• completely normalizing by length
  • \(\alpha =0\)
    • no normalization
  • Finally all of these sentences, you pick the one that achieves the highest value on this normalized log probability objective.

Beam search discussion

Beam width B?

  • Larger B
    • more possibilities considering and does the better sentence find.
    • but more computationally expensive, because you’re also keeping a lot more possibilities around.
    • slower and memory requirements will grow.
  • Smaller B
    • worse result
    • faster
  • in production system
    • B=10 is not uncommon
    • B=100 is very large
  • in research system (publish, best possible result)
    • B=1000,3000 is not uncommon
    • domain dependent

Unlike exact search algorithms like BFS(Breadth First Search) or DFS(Depth First Search), Beam Search runs faster but is not guaranteed to find exact maximum for \(arg \max_y P(y|x)\)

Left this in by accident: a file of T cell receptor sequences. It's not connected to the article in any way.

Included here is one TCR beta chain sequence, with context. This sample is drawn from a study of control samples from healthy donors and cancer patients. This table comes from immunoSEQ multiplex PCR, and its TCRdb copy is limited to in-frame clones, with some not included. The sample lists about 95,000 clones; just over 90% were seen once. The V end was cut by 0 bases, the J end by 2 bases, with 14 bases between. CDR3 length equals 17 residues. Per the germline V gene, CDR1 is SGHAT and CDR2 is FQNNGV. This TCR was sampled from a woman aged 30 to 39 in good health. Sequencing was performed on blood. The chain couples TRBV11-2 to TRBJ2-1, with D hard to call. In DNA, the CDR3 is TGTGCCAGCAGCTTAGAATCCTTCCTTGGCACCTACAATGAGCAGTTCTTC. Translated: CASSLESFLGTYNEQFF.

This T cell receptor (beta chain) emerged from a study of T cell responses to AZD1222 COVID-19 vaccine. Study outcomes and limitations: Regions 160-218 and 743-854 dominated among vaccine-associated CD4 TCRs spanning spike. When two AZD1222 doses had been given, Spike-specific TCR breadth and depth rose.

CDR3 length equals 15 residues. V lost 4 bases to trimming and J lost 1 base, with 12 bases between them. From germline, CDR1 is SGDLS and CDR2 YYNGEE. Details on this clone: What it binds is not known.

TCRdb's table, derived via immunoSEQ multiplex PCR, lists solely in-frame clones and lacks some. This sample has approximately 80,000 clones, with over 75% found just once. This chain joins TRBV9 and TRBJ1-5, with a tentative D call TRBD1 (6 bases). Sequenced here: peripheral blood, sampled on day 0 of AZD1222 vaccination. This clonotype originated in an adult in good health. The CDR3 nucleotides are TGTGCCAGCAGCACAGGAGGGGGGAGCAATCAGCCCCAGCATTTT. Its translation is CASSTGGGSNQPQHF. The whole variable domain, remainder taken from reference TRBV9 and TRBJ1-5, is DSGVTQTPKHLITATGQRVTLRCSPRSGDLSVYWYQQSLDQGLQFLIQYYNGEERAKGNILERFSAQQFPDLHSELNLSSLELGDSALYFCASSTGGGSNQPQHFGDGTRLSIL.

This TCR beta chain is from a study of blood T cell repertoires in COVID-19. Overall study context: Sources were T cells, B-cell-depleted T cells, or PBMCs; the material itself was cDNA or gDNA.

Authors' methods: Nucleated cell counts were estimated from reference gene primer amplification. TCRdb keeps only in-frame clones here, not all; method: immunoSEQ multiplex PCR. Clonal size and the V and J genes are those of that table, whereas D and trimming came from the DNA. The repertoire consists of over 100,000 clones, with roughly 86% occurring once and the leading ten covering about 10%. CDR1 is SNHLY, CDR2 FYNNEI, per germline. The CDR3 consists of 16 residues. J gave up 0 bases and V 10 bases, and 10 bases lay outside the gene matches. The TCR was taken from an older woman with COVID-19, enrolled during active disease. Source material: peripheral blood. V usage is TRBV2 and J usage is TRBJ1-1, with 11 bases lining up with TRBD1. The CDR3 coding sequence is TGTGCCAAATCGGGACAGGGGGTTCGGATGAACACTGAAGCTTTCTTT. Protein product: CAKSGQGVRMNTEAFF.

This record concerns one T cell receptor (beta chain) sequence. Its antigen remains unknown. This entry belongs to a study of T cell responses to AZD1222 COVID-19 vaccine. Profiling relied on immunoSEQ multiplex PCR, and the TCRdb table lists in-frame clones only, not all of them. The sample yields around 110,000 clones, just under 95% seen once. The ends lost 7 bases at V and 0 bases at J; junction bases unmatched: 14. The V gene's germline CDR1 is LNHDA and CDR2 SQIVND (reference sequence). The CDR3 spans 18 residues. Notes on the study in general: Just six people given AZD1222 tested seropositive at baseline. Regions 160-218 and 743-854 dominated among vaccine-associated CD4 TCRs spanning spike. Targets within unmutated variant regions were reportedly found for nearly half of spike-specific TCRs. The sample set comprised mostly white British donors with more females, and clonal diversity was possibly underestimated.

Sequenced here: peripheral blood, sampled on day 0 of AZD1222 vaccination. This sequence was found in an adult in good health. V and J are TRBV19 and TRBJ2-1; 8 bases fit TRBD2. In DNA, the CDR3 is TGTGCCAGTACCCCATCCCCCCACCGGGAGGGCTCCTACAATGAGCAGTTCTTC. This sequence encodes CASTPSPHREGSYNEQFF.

Error analysis in beam search

Example

  • Jane visite l’Afrique en septembre.
  • Human: Jane visits Africa in September. \(y^*\)
  • Algorithm: Jane visited Africa last September. \(\hat y\)
  • model consists of 2 component
    • RNN: encoder and decoder
    • Beam search
  • error and bad translation
    • which more to blame
  • more B?, more training data?

Error analysis on beam search

  • Case 1: \(P(y^*|x) \gt P(\hat y|x)\)
    • Beam search chose \(\hat y\). But \(y^*\) attain s higher \(P(y|x)\).
    • Conclusion: Beam search is at fault.
  • Case 2: \(P(y^*|x) \leq P(\hat y|x)\)
    • \(y^*\) is a better translation than \(\hat y\). But RNN predicted \(P(y^*|x) \lt P(\hat y|x)\).
    • Conclusion: RNN model is at fault.(rather than to the search algorithm)

Error analysis process

HumanAlgorithm\(P(y^*|x)\)\(P(\hat y|x)\)At fault?
Jane visits
Africa in
Spetember
Jane visited
Africa last
September.
2*10^-101*10^-10B
R
B

Figures out what faction of errors are “due to” beam search vs. RNN model

Bleu Score